This article has been peer reviewed and accepted for publication. It is in production and has not been edited, so may differ from the final published form.
Experimental designs for studying small mammal responses to fire in North American conifer forests
Fires are dominant disturbances in coniferous forests across North America. As fires increase in size and severity with climate change, it is critical to understand and forecast how forest mammals respond to these altered post-fire landscapes. Because fires vary in size, severity, and landscape context, it is also important to understand the experimental designs and response variables ecologists use to address post-fire responses of mammals. We analyzed 48 papers published from 1988-2015 that examined responses of small mammals to natural or prescribed fire in North American conifer forests. These papers used different experimental contrasts (e.g. comparison of burned/unburned sites, time series, within-fire heterogeneity). Most studies (89.6%) presented species richness or abundances of common species as their major response variable(s), but abundances were often derived via index methods rather than estimators. Many studies did not fully describe the fires that were examined; these omissions make it more difficult to interpret and compare results among studies. The limited scope of inference presented by the papers in this review leads us to recommend a minimal set of information that should be presented about each fire studied. We conclude by outlining how different experimental designs and response variables can be used for effective inference. We thus highlight major pathways forward for examining responses of small forest mammals to the important changes in fire regime that are occurring.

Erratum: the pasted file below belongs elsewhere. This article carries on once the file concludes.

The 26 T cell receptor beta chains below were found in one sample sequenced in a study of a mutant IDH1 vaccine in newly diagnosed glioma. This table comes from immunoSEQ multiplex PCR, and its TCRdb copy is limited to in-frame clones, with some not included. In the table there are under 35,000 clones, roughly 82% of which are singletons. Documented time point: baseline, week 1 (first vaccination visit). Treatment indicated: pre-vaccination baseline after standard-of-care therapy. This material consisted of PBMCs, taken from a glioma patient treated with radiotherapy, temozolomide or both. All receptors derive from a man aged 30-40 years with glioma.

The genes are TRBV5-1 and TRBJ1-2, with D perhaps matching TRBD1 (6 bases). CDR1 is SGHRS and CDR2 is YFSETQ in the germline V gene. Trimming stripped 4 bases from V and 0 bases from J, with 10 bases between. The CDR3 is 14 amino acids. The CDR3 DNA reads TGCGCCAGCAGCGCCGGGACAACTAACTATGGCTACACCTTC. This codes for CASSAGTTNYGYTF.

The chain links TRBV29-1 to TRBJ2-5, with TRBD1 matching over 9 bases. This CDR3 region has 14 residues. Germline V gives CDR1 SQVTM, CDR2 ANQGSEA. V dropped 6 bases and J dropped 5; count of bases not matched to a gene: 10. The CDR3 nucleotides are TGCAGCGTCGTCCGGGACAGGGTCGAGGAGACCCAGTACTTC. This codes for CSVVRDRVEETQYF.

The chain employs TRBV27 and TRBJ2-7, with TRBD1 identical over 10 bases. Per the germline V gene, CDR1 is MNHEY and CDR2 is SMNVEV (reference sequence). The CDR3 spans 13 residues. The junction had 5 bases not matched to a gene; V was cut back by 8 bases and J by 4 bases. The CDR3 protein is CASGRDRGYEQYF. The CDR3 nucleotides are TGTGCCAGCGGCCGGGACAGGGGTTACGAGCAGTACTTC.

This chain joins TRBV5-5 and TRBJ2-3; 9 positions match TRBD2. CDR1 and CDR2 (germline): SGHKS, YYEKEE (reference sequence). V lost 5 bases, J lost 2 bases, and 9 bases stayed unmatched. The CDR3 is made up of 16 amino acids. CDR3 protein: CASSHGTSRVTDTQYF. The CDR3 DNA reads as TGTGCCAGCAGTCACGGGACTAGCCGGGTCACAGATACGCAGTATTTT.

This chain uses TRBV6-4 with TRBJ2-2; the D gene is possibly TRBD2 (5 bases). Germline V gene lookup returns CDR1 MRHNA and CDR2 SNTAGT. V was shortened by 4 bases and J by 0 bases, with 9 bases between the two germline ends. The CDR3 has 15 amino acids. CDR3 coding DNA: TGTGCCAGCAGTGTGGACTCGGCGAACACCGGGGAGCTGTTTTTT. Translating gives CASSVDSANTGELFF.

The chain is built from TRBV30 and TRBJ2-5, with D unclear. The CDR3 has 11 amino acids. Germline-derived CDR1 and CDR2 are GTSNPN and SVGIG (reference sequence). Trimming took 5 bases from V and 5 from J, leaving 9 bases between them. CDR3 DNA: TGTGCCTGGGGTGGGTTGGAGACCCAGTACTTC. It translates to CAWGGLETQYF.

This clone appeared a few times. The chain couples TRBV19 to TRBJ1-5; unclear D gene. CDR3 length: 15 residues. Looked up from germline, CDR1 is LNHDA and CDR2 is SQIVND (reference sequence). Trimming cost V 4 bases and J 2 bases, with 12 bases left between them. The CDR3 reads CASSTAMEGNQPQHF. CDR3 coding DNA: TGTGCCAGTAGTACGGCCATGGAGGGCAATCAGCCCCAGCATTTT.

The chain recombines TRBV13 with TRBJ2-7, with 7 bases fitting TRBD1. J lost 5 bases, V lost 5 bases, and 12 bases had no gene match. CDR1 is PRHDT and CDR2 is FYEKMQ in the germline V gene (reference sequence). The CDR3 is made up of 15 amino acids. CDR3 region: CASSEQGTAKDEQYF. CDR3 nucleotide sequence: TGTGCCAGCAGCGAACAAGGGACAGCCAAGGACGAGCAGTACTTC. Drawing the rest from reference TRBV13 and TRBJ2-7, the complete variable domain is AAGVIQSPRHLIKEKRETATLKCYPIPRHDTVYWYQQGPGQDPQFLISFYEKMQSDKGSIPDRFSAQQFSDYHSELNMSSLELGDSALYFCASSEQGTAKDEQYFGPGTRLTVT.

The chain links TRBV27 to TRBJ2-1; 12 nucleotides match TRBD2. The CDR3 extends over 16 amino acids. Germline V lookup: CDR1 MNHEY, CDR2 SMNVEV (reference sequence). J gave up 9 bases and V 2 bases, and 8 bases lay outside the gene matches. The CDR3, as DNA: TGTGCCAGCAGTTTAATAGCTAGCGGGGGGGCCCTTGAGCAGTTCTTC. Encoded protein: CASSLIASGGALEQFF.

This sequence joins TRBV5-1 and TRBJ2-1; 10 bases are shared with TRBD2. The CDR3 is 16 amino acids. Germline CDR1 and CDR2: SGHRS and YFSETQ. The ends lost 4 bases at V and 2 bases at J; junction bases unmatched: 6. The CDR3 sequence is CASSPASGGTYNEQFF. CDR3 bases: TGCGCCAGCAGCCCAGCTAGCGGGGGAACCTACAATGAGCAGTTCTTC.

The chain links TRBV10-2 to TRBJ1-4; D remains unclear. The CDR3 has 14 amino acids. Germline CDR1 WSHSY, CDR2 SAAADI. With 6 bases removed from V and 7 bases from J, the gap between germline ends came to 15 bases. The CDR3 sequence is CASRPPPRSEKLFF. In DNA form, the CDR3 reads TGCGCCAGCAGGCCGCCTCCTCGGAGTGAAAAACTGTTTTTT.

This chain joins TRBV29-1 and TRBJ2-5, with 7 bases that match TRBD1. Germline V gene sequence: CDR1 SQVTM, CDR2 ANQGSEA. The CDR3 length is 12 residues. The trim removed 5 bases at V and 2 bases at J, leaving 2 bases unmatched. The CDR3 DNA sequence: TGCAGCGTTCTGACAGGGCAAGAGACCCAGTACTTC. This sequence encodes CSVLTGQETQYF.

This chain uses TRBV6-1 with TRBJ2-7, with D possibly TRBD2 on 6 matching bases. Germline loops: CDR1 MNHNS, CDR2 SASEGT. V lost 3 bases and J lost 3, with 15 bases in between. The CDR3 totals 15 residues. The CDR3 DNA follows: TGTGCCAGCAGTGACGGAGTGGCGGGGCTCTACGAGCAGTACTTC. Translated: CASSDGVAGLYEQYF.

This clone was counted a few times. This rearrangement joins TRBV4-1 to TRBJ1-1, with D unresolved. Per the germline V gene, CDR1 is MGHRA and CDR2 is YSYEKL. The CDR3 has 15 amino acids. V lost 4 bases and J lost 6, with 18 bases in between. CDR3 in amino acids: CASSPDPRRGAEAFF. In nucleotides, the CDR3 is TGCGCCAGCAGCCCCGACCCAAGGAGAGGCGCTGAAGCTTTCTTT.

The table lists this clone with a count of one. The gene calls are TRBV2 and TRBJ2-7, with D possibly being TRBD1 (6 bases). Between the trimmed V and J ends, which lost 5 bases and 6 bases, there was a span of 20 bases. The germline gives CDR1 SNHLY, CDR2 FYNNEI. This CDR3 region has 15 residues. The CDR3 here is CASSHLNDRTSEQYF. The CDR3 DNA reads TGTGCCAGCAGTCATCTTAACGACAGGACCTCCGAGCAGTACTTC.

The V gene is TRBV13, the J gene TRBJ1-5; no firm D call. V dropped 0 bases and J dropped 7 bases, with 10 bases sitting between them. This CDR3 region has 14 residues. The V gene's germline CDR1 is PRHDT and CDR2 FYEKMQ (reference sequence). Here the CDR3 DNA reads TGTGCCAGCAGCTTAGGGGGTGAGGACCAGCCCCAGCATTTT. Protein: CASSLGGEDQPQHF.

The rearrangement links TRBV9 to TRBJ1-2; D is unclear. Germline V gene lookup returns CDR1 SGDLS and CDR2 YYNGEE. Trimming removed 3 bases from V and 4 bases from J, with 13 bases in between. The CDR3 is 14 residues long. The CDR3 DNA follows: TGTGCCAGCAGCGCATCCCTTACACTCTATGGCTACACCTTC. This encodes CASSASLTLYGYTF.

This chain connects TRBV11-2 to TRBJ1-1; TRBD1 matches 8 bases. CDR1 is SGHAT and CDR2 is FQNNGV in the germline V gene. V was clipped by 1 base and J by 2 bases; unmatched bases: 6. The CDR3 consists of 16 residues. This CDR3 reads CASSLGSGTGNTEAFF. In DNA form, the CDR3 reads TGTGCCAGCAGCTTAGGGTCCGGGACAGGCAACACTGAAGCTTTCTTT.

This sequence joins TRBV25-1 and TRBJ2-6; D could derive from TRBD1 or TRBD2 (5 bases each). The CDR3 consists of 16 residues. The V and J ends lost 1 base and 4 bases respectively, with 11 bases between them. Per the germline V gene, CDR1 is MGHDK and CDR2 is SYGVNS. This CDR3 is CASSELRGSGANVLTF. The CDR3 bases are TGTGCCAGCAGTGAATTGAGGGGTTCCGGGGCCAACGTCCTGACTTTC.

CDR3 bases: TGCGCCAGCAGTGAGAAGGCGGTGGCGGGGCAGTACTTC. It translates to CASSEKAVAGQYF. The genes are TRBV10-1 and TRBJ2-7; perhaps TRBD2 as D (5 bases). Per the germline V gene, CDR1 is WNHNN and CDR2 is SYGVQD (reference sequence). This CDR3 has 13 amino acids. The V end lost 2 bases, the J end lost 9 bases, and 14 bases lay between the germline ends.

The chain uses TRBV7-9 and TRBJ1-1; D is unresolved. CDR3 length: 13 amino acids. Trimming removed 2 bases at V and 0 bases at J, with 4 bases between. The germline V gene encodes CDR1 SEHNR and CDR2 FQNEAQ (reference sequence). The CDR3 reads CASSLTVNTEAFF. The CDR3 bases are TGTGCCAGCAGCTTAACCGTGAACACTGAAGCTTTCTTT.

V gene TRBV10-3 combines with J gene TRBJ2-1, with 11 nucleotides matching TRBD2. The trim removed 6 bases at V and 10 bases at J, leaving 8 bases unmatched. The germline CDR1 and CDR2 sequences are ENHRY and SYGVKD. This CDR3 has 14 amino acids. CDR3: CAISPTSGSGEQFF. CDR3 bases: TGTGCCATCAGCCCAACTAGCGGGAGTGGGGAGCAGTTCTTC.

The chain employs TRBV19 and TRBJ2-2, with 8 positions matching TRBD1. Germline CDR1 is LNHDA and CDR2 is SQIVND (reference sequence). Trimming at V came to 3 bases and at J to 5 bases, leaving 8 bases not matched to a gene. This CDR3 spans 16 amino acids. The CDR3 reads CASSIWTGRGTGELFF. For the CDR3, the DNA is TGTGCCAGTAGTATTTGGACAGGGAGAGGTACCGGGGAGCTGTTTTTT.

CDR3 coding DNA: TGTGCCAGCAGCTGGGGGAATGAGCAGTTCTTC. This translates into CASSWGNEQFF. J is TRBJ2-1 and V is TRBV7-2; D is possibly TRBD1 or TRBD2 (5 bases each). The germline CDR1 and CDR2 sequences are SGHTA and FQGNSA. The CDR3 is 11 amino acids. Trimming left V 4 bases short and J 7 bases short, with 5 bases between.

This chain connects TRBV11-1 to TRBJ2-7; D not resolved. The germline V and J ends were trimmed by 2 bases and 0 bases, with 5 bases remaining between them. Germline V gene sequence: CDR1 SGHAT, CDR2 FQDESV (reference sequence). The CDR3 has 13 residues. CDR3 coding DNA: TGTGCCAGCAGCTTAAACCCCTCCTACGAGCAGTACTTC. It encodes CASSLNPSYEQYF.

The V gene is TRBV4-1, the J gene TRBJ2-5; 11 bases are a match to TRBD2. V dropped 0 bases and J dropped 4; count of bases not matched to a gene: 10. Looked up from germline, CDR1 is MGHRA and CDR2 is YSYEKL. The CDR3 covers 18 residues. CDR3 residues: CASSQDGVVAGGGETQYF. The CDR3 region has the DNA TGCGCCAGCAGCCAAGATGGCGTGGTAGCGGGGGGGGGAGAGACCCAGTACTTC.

WF16223 Accepted 10 March 2017
© CSIRO 2017